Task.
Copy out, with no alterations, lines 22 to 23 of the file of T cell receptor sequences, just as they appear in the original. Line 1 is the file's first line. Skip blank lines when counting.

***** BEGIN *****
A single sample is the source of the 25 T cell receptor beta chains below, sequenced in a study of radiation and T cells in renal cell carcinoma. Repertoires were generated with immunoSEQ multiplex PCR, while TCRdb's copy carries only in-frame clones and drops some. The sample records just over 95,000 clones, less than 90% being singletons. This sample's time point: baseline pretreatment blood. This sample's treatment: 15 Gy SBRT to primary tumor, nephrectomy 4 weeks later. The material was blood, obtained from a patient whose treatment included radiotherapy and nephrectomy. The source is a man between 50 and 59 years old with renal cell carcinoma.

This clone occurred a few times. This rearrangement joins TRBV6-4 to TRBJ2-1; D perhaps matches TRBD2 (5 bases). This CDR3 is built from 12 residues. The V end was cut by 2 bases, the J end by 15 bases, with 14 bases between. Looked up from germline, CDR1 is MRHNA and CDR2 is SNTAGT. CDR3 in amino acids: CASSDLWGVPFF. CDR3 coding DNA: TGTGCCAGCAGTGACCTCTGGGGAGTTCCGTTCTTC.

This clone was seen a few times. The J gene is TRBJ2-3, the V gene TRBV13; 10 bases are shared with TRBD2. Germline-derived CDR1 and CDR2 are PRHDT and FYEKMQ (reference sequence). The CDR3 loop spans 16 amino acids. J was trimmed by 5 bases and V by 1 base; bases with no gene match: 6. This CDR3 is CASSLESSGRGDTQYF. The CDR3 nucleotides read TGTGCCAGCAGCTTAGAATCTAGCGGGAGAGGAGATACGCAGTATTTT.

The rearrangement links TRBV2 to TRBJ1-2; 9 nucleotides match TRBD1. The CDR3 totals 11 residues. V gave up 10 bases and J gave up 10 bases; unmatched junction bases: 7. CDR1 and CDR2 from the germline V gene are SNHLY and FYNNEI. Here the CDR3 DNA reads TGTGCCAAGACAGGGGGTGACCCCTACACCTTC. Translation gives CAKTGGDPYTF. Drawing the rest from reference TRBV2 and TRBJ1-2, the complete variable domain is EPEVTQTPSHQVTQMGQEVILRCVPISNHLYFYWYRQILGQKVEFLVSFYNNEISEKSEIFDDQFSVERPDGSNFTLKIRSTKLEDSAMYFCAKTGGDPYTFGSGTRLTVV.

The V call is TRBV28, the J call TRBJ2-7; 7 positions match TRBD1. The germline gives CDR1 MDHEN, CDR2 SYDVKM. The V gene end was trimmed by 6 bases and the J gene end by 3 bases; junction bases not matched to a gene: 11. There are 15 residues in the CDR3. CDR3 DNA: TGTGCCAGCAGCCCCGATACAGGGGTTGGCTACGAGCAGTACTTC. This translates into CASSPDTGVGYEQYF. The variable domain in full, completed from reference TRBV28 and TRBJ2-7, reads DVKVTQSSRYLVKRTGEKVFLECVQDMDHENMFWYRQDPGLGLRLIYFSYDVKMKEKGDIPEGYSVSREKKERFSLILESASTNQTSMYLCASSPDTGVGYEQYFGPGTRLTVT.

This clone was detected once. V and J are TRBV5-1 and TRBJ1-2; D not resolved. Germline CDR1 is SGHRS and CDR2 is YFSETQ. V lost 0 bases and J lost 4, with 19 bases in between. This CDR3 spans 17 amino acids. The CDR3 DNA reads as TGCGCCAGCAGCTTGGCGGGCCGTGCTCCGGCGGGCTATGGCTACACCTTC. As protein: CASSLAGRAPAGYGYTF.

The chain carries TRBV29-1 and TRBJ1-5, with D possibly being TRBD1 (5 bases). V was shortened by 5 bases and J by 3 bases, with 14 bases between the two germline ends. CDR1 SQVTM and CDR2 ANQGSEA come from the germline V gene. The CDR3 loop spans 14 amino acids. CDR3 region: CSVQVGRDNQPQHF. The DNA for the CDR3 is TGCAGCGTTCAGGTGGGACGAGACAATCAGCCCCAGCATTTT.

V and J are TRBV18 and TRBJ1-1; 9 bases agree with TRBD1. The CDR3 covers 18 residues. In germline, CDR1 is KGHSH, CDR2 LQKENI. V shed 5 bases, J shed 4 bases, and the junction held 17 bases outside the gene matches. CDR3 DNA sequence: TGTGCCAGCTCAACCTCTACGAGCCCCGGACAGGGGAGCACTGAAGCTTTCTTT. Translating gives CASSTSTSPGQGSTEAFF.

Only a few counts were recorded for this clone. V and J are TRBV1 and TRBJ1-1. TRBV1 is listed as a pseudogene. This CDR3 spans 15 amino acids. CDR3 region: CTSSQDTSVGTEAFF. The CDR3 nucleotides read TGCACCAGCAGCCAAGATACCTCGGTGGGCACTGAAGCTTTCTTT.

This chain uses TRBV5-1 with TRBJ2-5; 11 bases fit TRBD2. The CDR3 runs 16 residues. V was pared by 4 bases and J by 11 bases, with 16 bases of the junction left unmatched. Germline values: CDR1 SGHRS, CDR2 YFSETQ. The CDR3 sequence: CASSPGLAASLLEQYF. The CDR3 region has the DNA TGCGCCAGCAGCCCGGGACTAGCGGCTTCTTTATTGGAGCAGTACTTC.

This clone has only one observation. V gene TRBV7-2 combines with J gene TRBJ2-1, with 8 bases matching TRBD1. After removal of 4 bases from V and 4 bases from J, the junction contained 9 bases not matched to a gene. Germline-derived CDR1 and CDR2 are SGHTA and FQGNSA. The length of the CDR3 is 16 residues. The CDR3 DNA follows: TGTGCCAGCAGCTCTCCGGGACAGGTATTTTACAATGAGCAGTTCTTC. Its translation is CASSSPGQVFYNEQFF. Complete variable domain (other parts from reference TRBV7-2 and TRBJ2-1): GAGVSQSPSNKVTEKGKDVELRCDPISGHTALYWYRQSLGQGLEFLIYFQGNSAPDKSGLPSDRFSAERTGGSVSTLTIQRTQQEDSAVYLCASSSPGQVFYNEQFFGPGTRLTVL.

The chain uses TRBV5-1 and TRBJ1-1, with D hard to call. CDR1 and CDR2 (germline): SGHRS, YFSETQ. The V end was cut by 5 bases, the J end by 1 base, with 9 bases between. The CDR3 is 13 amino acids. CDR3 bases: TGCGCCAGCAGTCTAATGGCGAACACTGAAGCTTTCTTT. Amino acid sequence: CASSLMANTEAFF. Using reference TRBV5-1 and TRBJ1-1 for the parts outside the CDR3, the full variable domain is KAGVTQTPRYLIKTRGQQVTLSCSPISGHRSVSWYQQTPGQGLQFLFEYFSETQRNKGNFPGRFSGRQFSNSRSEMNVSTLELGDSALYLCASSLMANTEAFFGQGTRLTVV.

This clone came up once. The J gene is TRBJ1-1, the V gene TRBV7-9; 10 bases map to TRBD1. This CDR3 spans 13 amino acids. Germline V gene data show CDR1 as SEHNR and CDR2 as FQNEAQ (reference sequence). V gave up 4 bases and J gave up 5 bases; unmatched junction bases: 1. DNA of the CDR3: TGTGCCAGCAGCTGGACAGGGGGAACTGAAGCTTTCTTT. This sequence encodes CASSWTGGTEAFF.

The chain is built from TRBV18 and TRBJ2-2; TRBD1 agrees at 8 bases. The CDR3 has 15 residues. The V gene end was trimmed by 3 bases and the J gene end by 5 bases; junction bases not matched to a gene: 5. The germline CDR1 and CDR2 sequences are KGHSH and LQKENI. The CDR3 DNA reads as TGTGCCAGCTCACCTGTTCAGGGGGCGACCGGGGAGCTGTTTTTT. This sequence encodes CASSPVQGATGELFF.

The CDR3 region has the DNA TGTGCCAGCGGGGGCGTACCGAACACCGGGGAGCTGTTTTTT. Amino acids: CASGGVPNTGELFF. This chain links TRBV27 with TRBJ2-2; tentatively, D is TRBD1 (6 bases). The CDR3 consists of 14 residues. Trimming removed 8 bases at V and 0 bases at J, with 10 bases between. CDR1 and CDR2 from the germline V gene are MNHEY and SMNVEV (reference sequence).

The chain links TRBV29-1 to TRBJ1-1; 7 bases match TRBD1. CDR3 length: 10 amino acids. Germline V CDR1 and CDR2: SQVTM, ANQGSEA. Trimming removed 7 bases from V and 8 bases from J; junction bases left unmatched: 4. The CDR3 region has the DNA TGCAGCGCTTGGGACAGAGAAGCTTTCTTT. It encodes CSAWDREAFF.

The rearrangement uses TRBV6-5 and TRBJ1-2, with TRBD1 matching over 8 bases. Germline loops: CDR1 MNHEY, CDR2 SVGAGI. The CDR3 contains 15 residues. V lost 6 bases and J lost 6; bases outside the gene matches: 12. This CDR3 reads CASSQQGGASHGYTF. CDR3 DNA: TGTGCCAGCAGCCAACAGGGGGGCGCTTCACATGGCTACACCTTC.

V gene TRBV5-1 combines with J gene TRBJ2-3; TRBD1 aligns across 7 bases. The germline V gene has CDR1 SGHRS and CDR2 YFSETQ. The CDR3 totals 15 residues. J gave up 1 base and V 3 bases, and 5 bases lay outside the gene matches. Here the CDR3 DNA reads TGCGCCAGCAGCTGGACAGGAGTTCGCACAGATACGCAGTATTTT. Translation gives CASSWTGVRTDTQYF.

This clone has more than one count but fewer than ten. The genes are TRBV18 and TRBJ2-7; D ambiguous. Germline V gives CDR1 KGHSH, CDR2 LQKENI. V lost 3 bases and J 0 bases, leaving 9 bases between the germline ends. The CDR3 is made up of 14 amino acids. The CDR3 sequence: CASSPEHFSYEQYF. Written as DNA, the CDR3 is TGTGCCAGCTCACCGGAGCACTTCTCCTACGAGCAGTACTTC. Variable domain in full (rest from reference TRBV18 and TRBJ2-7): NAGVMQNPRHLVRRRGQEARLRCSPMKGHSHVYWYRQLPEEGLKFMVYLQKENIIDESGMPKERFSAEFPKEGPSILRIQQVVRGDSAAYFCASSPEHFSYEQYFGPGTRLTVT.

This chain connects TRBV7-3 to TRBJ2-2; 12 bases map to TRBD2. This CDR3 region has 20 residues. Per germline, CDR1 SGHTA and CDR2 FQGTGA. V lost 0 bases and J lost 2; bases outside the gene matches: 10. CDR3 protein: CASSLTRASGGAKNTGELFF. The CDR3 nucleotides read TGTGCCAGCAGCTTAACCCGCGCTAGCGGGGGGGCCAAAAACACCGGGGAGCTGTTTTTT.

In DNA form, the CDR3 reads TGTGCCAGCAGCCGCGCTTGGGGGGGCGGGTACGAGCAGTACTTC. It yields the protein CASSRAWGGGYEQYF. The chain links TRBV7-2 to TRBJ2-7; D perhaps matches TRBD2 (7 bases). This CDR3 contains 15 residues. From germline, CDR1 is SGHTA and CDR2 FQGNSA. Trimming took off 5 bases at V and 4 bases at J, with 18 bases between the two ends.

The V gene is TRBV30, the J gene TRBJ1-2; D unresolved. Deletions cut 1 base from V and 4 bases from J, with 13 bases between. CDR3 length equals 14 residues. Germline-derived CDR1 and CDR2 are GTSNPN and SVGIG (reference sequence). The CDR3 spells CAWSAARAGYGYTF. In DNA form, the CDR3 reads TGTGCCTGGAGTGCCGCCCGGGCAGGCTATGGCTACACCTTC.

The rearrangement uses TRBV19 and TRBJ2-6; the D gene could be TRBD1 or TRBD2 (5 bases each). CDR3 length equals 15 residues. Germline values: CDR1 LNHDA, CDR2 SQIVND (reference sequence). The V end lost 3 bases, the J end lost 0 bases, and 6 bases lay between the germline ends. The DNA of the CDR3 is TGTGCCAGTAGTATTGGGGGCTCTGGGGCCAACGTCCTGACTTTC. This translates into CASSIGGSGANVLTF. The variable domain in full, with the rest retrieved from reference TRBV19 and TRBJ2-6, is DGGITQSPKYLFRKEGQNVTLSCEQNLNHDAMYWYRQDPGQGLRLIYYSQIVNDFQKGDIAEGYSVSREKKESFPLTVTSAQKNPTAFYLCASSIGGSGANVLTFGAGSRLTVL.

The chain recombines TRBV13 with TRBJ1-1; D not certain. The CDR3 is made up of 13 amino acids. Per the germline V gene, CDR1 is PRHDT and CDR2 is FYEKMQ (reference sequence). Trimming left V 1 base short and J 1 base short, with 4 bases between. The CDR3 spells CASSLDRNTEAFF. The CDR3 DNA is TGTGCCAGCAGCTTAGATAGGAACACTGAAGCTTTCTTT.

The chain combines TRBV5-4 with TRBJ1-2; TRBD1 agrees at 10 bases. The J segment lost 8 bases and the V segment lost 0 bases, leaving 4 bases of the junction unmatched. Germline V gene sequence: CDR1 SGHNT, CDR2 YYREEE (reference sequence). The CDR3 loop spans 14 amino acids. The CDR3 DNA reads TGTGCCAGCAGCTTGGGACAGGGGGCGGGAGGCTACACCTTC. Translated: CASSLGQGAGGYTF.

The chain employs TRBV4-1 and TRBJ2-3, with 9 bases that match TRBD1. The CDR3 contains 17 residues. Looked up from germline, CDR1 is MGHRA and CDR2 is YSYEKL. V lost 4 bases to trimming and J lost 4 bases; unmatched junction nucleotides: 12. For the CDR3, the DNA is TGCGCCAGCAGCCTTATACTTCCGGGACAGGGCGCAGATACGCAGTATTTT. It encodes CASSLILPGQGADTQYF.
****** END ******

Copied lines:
The V gene is TRBV30, the J gene TRBJ1-2; D unresolved. Deletions cut 1 base from V and 4 bases from J, with 13 bases between. CDR3 length equals 14 residues. Germline-derived CDR1 and CDR2 are GTSNPN and SVGIG (reference sequence). The CDR3 spells CAWSAARAGYGYTF. In DNA form, the CDR3 reads TGTGCCTGGAGTGCCGCCCGGGCAGGCTATGGCTACACCTTC.

The rearrangement uses TRBV19 and TRBJ2-6; the D gene could be TRBD1 or TRBD2 (5 bases each). CDR3 length equals 15 residues. Germline values: CDR1 LNHDA, CDR2 SQIVND (reference sequence). The V end lost 3 bases, the J end lost 0 bases, and 6 bases lay between the germline ends. The DNA of the CDR3 is TGTGCCAGTAGTATTGGGGGCTCTGGGGCCAACGTCCTGACTTTC. This translates into CASSIGGSGANVLTF. The variable domain in full, with the rest retrieved from reference TRBV19 and TRBJ2-6, is DGGITQSPKYLFRKEGQNVTLSCEQNLNHDAMYWYRQDPGQGLRLIYYSQIVNDFQKGDIAEGYSVSREKKESFPLTVTSAQKNPTAFYLCASSIGGSGANVLTFGAGSRLTVL.